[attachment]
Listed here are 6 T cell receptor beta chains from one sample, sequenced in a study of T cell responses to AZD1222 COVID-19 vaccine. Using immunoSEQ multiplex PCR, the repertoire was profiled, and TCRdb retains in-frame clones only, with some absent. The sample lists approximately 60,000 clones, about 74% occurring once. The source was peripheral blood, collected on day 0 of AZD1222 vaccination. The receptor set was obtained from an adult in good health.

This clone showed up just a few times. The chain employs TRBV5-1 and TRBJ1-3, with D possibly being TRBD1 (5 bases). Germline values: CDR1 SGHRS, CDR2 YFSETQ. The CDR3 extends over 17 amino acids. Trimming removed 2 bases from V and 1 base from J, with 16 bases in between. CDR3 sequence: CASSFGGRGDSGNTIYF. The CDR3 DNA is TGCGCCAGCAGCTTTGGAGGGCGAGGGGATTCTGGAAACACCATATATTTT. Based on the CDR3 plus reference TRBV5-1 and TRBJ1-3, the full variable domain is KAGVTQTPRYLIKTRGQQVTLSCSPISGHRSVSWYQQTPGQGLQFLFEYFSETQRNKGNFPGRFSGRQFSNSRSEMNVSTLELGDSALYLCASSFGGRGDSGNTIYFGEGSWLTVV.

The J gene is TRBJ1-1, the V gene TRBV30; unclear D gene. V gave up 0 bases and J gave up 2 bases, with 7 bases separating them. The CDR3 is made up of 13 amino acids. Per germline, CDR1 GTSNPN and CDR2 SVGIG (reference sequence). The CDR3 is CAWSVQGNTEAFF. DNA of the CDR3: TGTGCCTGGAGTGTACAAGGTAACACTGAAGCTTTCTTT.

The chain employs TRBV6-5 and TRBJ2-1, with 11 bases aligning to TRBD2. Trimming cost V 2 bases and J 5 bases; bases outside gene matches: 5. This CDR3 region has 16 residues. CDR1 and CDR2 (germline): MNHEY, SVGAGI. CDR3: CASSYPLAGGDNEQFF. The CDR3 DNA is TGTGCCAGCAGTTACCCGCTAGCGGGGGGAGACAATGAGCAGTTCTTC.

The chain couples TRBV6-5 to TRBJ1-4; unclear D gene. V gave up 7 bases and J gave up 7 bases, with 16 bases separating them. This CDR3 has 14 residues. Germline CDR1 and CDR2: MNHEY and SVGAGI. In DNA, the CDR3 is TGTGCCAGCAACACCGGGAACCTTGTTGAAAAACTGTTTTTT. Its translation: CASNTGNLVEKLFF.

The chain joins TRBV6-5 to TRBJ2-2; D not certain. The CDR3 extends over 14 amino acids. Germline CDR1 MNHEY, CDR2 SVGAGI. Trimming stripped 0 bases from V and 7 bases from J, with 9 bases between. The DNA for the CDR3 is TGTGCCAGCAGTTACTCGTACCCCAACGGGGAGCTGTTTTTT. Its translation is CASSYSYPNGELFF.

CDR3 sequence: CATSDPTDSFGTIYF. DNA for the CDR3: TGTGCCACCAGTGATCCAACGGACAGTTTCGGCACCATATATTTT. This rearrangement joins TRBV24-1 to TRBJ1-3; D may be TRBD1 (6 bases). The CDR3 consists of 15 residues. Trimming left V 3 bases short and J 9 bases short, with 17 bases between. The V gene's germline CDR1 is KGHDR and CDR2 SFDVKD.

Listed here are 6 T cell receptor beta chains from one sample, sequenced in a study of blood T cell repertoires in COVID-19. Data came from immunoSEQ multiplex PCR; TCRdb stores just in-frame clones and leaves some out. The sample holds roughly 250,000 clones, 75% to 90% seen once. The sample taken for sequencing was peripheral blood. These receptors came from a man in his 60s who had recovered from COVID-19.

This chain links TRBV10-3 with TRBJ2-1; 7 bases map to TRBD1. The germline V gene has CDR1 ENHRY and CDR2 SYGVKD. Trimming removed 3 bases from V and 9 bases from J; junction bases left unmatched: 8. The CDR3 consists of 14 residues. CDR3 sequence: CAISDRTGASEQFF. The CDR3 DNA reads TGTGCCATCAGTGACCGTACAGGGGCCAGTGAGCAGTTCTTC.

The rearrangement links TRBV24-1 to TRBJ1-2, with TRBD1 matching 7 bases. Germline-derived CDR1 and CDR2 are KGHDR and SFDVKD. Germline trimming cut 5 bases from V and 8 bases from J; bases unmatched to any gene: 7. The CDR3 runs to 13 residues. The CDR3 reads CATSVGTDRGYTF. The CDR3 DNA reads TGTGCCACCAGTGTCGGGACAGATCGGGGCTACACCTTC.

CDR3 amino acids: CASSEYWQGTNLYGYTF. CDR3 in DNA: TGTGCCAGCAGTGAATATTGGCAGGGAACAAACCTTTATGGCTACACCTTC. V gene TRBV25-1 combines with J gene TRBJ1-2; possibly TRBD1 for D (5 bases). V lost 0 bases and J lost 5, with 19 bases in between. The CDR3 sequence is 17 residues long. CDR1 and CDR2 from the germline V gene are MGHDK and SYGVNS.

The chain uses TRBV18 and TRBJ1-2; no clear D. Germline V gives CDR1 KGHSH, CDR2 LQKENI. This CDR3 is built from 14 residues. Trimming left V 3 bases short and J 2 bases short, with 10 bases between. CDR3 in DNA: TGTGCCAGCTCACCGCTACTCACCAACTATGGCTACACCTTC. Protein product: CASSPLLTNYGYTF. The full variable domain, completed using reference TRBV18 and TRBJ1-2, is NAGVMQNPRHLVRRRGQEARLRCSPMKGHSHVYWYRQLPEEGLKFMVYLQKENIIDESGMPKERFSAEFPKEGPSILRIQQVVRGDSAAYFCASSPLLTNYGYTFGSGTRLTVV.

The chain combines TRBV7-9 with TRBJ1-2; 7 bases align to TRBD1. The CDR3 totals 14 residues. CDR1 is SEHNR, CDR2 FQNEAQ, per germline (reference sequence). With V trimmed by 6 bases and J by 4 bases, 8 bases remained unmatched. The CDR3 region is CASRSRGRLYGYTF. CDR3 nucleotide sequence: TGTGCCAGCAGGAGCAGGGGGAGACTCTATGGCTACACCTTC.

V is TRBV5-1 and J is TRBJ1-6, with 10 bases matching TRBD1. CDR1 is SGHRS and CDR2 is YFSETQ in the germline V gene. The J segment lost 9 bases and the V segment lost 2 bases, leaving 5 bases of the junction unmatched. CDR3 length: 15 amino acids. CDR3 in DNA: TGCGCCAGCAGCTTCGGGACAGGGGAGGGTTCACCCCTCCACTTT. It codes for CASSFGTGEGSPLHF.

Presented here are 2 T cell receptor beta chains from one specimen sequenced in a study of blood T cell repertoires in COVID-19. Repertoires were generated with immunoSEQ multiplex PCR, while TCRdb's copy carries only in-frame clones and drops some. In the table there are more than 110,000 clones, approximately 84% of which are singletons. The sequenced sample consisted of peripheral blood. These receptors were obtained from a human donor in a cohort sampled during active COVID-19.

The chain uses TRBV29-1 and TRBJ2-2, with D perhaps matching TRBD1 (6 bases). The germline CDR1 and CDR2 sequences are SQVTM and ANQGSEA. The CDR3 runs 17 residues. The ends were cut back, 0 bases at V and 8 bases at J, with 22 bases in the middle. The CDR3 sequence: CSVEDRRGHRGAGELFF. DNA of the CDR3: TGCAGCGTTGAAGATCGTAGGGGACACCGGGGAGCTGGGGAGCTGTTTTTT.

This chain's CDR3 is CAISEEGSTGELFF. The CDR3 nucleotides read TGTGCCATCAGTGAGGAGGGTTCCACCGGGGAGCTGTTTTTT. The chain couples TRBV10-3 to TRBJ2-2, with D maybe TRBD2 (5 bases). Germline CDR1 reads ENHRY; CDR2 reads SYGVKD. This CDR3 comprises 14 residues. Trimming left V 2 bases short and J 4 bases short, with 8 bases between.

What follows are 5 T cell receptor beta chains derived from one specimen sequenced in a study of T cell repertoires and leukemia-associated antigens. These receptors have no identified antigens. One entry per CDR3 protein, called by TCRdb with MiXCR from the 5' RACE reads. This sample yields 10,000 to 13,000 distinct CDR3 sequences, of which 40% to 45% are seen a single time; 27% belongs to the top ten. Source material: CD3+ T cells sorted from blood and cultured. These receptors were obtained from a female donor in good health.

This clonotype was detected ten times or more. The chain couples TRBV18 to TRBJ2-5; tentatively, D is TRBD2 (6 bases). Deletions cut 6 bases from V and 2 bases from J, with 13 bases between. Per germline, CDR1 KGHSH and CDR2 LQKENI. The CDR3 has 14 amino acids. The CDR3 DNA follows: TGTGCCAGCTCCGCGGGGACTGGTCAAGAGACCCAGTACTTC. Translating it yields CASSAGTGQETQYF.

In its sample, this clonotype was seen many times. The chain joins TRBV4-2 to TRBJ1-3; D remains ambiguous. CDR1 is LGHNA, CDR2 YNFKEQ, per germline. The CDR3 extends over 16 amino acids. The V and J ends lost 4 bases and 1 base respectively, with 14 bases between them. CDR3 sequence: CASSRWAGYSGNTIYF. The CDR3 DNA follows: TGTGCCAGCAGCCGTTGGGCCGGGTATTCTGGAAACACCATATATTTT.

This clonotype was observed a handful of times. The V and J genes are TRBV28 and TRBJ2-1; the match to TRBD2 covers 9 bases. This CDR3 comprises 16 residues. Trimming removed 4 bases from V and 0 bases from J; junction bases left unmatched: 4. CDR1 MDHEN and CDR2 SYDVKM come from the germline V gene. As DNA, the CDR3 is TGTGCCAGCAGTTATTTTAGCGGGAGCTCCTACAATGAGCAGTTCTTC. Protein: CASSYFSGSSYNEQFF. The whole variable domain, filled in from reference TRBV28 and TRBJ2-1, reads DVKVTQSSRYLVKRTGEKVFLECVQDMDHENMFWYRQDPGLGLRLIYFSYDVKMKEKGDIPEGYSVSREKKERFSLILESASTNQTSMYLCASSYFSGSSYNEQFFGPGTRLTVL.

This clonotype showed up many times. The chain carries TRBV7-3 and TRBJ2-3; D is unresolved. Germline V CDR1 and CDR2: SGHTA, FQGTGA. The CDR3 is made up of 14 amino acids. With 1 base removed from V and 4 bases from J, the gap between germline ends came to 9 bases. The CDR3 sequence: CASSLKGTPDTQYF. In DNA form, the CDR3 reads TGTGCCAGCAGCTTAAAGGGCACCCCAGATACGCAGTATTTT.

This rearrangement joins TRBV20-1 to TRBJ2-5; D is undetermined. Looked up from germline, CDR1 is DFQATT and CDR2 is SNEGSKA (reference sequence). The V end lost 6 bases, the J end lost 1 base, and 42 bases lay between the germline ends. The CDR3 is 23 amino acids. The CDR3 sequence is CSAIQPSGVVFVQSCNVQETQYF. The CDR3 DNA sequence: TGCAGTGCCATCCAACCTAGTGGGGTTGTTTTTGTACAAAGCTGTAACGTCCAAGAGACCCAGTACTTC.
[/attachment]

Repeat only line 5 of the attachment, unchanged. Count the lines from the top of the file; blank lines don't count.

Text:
The chain couples TRBV6-5 to TRBJ1-4; unclear D gene. V gave up 7 bases and J gave up 7 bases, with 16 bases separating them. This CDR3 has 14 residues. Germline CDR1 and CDR2: MNHEY and SVGAGI. In DNA, the CDR3 is TGTGCCAGCAACACCGGGAACCTTGTTGAAAAACTGTTTTTT. Its translation: CASNTGNLVEKLFF.